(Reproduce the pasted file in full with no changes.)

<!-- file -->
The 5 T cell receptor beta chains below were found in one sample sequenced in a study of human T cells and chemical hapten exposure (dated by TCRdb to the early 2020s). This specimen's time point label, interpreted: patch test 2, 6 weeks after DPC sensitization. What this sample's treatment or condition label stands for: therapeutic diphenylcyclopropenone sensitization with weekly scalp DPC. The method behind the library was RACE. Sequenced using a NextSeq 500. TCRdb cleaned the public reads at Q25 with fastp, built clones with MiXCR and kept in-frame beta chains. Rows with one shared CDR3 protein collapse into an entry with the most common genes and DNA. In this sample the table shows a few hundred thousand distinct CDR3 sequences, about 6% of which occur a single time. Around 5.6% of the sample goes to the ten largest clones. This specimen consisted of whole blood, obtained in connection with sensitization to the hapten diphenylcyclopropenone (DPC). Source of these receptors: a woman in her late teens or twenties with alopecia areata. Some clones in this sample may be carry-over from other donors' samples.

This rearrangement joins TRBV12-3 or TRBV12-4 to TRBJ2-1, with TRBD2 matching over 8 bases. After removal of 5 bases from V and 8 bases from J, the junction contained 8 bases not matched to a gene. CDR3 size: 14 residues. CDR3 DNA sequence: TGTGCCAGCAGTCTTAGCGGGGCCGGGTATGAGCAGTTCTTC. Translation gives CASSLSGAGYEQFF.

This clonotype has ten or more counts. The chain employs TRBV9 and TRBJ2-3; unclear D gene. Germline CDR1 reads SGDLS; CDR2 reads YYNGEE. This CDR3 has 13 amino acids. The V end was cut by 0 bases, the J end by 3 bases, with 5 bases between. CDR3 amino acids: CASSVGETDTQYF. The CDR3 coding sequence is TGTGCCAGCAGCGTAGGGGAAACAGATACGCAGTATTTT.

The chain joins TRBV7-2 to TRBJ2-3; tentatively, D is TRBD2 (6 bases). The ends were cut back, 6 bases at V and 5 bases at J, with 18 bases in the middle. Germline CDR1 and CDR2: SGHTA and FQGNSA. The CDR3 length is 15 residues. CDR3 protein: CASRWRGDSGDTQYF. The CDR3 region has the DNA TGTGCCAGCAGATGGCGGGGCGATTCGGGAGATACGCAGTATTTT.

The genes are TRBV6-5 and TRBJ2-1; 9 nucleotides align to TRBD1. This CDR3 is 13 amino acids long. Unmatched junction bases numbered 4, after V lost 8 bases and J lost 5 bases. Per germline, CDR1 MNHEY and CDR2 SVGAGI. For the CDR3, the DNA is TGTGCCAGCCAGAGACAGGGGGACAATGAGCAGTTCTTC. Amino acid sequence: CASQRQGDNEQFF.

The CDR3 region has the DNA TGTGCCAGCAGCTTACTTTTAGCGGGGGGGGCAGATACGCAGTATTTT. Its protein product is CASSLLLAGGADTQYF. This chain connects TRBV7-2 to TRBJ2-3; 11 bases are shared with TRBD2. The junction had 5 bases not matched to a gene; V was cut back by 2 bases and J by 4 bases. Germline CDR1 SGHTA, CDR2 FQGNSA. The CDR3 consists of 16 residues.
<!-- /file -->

The 5 T cell receptor beta chains below were found in one sample sequenced in a study of human T cells and chemical hapten exposure (dated by TCRdb to the early 2020s). This specimen's time point label, interpreted: patch test 2, 6 weeks after DPC sensitization. What this sample's treatment or condition label stands for: therapeutic diphenylcyclopropenone sensitization with weekly scalp DPC. The method behind the library was RACE. Sequenced using a NextSeq 500. TCRdb cleaned the public reads at Q25 with fastp, built clones with MiXCR and kept in-frame beta chains. Rows with one shared CDR3 protein collapse into an entry with the most common genes and DNA. In this sample the table shows a few hundred thousand distinct CDR3 sequences, about 6% of which occur a single time. Around 5.6% of the sample goes to the ten largest clones. This specimen consisted of whole blood, obtained in connection with sensitization to the hapten diphenylcyclopropenone (DPC). Source of these receptors: a woman in her late teens or twenties with alopecia areata. Some clones in this sample may be carry-over from other donors' samples.

This rearrangement joins TRBV12-3 or TRBV12-4 to TRBJ2-1, with TRBD2 matching over 8 bases. After removal of 5 bases from V and 8 bases from J, the junction contained 8 bases not matched to a gene. CDR3 size: 14 residues. CDR3 DNA sequence: TGTGCCAGCAGTCTTAGCGGGGCCGGGTATGAGCAGTTCTTC. Translation gives CASSLSGAGYEQFF.

This clonotype has ten or more counts. The chain employs TRBV9 and TRBJ2-3; unclear D gene. Germline CDR1 reads SGDLS; CDR2 reads YYNGEE. This CDR3 has 13 amino acids. The V end was cut by 0 bases, the J end by 3 bases, with 5 bases between. CDR3 amino acids: CASSVGETDTQYF. The CDR3 coding sequence is TGTGCCAGCAGCGTAGGGGAAACAGATACGCAGTATTTT.

The chain joins TRBV7-2 to TRBJ2-3; tentatively, D is TRBD2 (6 bases). The ends were cut back, 6 bases at V and 5 bases at J, with 18 bases in the middle. Germline CDR1 and CDR2: SGHTA and FQGNSA. The CDR3 length is 15 residues. CDR3 protein: CASRWRGDSGDTQYF. The CDR3 region has the DNA TGTGCCAGCAGATGGCGGGGCGATTCGGGAGATACGCAGTATTTT.

The genes are TRBV6-5 and TRBJ2-1; 9 nucleotides align to TRBD1. This CDR3 is 13 amino acids long. Unmatched junction bases numbered 4, after V lost 8 bases and J lost 5 bases. Per germline, CDR1 MNHEY and CDR2 SVGAGI. For the CDR3, the DNA is TGTGCCAGCCAGAGACAGGGGGACAATGAGCAGTTCTTC. Amino acid sequence: CASQRQGDNEQFF.

The CDR3 region has the DNA TGTGCCAGCAGCTTACTTTTAGCGGGGGGGGCAGATACGCAGTATTTT. Its protein product is CASSLLLAGGADTQYF. This chain connects TRBV7-2 to TRBJ2-3; 11 bases are shared with TRBD2. The junction had 5 bases not matched to a gene; V was cut back by 2 bases and J by 4 bases. Germline CDR1 SGHTA, CDR2 FQGNSA. The CDR3 consists of 16 residues.